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By Kathryn Tennison

The first time I heard the ringing was after a balloon popped next to my ear. It was so loud it hurt, and the ensuing ringing filled my entire head. It’ll go away, they assured me. And it did. But it always came back. Then, one day, it never stopped. I tried white noise. I tried hearing aids. I tried everything. There’s no escaping a sound that comes from inside you. I could no longer read in peace, because all I heard was the ringing. It got so loud that I could hear it over voices, music, and television. After a while, it was all I could hear. The doctors explained (in writing) that I had gone deaf, but they didn’t understand that I wasn’t deaf at all. Deafness would have been a relief, because at least then I could’ve experienced true silence again. Still, maybe I could have held on to my sanity if it wasn’t for the voice. It emerged from the ringing, part of it, like it had been there all along, but it took me a while to understand it. I didn’t like the words it said, and yet they consumed me. Were they actually my own? Or were they someone else’s?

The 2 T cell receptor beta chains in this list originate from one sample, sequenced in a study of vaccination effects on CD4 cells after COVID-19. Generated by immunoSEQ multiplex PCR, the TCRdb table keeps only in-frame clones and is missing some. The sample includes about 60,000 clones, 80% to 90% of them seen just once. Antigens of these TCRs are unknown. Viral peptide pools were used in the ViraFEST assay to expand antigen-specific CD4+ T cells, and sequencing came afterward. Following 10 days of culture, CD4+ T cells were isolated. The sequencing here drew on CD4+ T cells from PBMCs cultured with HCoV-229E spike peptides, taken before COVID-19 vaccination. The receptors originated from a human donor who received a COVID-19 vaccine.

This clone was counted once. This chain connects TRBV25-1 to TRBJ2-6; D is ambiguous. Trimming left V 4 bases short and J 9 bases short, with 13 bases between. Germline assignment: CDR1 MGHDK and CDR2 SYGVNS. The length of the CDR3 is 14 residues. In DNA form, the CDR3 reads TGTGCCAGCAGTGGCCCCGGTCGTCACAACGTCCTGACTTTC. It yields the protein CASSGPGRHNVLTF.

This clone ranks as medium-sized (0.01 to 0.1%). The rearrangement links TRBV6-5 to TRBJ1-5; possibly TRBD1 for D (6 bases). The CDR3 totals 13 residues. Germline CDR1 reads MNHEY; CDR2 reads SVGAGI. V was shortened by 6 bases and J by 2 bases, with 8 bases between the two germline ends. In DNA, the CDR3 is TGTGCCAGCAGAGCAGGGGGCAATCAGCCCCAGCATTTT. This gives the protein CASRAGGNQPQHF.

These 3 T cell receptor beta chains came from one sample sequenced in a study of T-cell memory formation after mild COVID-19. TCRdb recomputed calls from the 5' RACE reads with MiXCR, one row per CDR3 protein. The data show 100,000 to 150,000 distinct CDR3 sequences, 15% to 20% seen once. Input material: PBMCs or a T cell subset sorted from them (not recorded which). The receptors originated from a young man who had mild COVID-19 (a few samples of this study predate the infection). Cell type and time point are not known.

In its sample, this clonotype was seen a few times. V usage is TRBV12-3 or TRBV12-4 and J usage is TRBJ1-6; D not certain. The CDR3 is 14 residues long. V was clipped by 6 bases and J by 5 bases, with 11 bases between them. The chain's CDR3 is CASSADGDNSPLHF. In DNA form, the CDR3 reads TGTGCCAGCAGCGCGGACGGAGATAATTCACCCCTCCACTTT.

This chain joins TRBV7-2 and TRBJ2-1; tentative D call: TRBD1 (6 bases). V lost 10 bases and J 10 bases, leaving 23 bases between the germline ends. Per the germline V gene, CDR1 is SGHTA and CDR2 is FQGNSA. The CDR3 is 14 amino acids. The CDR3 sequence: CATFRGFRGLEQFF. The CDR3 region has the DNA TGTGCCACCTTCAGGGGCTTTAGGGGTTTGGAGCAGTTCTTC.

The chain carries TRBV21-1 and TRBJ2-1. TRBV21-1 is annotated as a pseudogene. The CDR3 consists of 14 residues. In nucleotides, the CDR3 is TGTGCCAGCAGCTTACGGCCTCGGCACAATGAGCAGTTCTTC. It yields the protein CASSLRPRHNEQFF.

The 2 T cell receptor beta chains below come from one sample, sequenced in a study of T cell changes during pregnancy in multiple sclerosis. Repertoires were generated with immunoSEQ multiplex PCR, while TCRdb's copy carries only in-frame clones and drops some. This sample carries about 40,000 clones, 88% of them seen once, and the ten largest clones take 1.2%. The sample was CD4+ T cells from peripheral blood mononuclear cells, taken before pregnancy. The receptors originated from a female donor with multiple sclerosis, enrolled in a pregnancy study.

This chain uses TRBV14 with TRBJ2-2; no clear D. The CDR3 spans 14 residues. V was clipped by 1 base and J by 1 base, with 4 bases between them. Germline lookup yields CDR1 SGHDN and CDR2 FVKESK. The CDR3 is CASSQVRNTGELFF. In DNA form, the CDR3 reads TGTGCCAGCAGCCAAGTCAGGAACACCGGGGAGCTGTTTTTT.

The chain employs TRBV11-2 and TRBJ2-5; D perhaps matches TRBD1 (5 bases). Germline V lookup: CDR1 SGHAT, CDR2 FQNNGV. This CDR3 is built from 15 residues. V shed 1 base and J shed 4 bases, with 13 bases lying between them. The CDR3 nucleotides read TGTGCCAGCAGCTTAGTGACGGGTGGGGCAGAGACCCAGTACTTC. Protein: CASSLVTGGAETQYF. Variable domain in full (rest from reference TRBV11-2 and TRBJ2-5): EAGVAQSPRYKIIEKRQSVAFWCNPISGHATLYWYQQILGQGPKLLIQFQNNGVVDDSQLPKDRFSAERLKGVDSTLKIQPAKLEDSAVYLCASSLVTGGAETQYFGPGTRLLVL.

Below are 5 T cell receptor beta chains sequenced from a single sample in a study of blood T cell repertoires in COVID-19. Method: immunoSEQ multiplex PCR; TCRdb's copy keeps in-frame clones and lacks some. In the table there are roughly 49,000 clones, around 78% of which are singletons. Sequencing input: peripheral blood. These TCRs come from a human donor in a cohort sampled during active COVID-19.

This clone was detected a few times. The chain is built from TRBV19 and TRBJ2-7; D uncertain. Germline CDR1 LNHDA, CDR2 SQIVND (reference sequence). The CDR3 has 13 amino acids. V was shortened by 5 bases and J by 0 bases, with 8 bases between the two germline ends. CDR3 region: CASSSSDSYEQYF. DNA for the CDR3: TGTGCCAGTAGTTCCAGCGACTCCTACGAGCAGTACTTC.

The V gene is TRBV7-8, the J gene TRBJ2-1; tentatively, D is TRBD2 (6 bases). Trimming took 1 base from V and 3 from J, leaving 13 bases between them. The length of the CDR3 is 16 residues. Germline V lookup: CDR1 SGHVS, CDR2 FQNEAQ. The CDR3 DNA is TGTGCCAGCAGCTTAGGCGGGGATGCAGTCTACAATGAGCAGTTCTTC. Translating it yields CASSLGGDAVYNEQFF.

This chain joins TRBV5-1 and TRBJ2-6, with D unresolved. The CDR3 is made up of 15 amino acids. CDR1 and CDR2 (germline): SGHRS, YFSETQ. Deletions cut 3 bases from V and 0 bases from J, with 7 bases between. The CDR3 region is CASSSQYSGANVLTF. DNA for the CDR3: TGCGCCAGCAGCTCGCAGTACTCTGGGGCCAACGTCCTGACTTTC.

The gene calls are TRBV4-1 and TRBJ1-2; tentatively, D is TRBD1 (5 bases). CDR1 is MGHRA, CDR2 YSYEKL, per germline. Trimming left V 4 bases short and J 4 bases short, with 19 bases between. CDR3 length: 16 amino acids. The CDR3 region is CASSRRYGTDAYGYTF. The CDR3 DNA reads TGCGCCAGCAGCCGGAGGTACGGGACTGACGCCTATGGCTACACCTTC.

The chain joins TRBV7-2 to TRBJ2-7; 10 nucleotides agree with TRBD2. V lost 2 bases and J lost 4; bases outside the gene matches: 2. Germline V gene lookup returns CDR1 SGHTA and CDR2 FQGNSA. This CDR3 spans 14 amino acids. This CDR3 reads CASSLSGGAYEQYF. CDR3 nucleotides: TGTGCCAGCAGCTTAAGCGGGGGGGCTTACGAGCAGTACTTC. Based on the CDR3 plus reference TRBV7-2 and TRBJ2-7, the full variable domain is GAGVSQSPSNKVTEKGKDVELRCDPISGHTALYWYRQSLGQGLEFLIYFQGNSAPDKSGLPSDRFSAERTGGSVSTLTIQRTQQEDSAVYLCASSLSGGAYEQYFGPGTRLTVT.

Kathryn Tennison received her MFA in creative writing from Butler University in Indianapolis. She lives in Arkansas with her husband, two cats, and one enormous dog. When she’s not writing, she enjoys judging characters in horror movies for making decisions that she would probably make herself in the moment. Her fiction has been published by Bag of Bones Press; her poetry has been published by Timber Ghost Press. Follow her on Twitter.


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